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Sarah Jane

PhD Doctor of Philosophy

Expertise
Political science, law, US government and politics, reproductive rights, tax policy, US or European history

Project ideas

Project ideas are meant to help inspire student thinking about their own project. Students are in the driver seat of their research and are free to use any or none of the ideas shared by their mentors.

Paper analyzing the current state of reproductive rights in the US

This student paper would capture trends in the fast-changing state of reproductive rights in the United States. A student may choose to focus on how different courts at different levels of review (district courts, appellate courts, and the Supreme Court) are handling legal challenges to either new abortion restrictions or abortion access, or to focus on how, why, and where state legislatures—and sometimes governors—are expanding or curtailing abortion access. The student may wish to include other aspects of reproductive rights in their analysis, including whether states' sexual education curricula correlate with their policies regarding abortion access, and why. The student might choose to pursue publication of their finished project on relevant online legal or policy publications.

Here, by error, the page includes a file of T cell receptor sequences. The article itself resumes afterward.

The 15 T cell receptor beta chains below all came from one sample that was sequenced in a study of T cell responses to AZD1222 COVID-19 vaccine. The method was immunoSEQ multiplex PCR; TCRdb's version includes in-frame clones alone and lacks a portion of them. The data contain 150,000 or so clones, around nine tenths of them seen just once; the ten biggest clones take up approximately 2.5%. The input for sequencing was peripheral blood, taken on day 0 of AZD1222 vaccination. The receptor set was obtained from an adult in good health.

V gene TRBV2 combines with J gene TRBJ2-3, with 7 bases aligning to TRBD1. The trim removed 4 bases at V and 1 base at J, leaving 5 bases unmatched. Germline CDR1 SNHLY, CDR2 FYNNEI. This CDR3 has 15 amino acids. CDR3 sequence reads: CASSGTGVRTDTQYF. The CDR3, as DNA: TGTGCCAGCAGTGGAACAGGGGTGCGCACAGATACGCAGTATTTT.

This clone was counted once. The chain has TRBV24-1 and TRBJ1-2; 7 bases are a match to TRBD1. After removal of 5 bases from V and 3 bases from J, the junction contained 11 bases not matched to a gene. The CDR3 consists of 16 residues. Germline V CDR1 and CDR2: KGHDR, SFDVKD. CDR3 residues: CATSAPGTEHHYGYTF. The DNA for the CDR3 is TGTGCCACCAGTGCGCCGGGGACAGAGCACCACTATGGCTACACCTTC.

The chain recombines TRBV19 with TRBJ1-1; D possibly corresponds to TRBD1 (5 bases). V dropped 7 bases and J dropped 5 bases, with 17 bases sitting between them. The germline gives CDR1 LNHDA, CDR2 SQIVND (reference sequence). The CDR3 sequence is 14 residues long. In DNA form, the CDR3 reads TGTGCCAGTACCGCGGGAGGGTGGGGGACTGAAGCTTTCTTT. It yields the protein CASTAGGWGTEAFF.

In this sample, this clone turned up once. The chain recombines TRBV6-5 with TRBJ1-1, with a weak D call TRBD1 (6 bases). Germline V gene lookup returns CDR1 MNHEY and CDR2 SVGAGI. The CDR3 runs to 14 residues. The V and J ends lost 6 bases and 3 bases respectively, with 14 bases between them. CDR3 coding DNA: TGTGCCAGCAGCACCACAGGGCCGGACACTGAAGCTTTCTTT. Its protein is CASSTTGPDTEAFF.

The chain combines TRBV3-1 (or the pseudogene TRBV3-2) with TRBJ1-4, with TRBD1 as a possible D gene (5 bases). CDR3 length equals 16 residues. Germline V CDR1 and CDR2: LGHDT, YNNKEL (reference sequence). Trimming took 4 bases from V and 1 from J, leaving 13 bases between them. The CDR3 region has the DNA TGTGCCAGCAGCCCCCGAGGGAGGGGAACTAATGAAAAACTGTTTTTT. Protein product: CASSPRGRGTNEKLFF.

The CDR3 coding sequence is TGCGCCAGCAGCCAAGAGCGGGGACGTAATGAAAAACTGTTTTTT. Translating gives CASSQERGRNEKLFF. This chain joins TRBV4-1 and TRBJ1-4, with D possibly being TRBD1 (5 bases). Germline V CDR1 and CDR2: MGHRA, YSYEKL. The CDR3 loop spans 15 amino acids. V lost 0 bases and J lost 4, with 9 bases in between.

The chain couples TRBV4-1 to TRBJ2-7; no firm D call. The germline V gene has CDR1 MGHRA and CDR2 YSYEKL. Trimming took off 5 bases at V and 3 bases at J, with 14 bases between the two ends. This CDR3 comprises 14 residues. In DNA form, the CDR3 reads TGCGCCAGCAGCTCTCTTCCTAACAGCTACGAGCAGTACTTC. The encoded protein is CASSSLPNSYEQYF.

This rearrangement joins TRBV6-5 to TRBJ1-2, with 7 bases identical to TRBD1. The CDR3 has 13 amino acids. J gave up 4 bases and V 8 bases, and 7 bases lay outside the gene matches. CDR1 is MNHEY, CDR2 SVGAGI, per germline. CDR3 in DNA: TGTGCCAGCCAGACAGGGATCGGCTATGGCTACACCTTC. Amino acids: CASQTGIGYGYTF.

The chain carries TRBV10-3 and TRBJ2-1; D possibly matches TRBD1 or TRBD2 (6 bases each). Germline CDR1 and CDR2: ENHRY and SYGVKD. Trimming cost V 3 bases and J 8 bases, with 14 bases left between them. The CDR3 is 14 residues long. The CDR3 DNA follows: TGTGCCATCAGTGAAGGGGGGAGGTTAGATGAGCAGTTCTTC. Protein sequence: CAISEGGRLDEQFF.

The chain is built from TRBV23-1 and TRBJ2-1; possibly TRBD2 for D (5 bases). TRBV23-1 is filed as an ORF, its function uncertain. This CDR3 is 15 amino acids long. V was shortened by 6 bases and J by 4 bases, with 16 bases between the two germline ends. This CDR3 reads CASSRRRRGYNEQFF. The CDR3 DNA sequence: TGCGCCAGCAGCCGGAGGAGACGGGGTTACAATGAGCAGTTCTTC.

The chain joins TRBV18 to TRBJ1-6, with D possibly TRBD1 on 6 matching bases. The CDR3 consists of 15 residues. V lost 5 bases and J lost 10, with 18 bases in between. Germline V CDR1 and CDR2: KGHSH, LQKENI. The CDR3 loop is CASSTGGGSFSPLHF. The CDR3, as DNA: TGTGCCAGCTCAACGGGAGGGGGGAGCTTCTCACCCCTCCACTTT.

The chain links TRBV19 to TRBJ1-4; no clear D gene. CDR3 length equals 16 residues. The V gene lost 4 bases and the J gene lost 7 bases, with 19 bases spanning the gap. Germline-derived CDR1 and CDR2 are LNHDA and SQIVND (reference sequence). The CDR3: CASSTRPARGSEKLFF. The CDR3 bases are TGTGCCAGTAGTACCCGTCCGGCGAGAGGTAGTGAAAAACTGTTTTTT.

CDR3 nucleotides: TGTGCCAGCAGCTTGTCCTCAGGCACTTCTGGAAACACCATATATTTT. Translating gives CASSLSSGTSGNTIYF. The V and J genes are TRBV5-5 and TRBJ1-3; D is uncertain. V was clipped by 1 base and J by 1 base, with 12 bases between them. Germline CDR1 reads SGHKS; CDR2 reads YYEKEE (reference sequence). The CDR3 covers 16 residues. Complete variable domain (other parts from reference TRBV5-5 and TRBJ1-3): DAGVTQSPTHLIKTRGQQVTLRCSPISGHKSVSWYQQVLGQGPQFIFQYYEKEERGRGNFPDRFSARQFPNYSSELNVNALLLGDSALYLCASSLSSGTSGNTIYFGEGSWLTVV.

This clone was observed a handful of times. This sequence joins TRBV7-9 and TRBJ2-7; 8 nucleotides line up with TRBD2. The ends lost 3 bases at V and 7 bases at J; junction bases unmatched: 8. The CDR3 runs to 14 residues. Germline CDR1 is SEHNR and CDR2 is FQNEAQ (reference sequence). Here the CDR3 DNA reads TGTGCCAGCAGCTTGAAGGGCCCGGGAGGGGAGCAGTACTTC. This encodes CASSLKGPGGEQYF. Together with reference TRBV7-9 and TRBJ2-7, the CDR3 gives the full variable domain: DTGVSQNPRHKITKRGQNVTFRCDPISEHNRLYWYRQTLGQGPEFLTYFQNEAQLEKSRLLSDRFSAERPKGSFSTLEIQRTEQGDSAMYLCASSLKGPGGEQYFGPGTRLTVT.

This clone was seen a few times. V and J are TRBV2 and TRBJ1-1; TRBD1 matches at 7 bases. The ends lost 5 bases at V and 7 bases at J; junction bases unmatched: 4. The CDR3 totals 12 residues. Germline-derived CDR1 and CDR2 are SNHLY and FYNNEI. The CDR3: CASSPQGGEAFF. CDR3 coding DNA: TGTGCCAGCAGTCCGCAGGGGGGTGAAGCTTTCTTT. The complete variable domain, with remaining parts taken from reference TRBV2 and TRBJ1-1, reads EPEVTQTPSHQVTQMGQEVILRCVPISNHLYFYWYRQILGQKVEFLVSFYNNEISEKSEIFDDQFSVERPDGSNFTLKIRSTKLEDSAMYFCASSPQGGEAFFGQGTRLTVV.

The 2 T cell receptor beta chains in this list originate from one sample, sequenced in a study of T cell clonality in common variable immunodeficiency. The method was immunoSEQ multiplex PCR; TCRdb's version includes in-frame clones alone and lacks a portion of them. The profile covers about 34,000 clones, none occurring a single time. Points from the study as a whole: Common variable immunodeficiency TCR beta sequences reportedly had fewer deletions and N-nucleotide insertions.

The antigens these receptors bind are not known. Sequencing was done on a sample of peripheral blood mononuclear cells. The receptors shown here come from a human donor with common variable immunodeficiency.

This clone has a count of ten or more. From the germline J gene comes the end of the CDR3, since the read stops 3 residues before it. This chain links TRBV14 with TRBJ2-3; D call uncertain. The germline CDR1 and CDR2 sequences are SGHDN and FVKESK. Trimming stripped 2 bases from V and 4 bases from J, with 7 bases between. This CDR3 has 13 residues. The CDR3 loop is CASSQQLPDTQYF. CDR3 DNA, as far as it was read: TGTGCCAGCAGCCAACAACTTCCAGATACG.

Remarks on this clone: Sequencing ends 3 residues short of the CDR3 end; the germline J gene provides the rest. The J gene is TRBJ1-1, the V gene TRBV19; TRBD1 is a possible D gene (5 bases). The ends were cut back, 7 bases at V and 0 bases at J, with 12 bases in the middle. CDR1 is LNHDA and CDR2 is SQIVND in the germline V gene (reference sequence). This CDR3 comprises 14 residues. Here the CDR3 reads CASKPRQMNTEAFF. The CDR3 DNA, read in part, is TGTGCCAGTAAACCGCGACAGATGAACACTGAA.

Op-Ed about tax policy

A student may choose to research, write, and submit for publication a well-supported opinion piece on a topic of tax policy that interests them. Potential areas of focus might include the passage and effects of 2017 Tax Cuts and Jobs Act, the design or impact of the Earned Income Tax Credit, or the viability of a proposed wealth tax. Students should feel free to select another topic that interests them in particular. After researching, writing, and editing their piece, the student would submit the finished project to local and national newspapers and publications for potential publication.

Benefits access guidance

This student project would involve researching relevant state or federal benefits that people or businesses in need of support might access during the ongoing economic and public health crisis, and designing and publishing an easy-to-understand informational document to help those in need access available benefits. The student would begin by learning about the history and function of our patchwork safety net in the United States, move on to researching currently available aid and how to access it, and ultimately create a finished product that will concretely help others in their community. A student may choose to submit their project to local or state governments or news outlets for publication.

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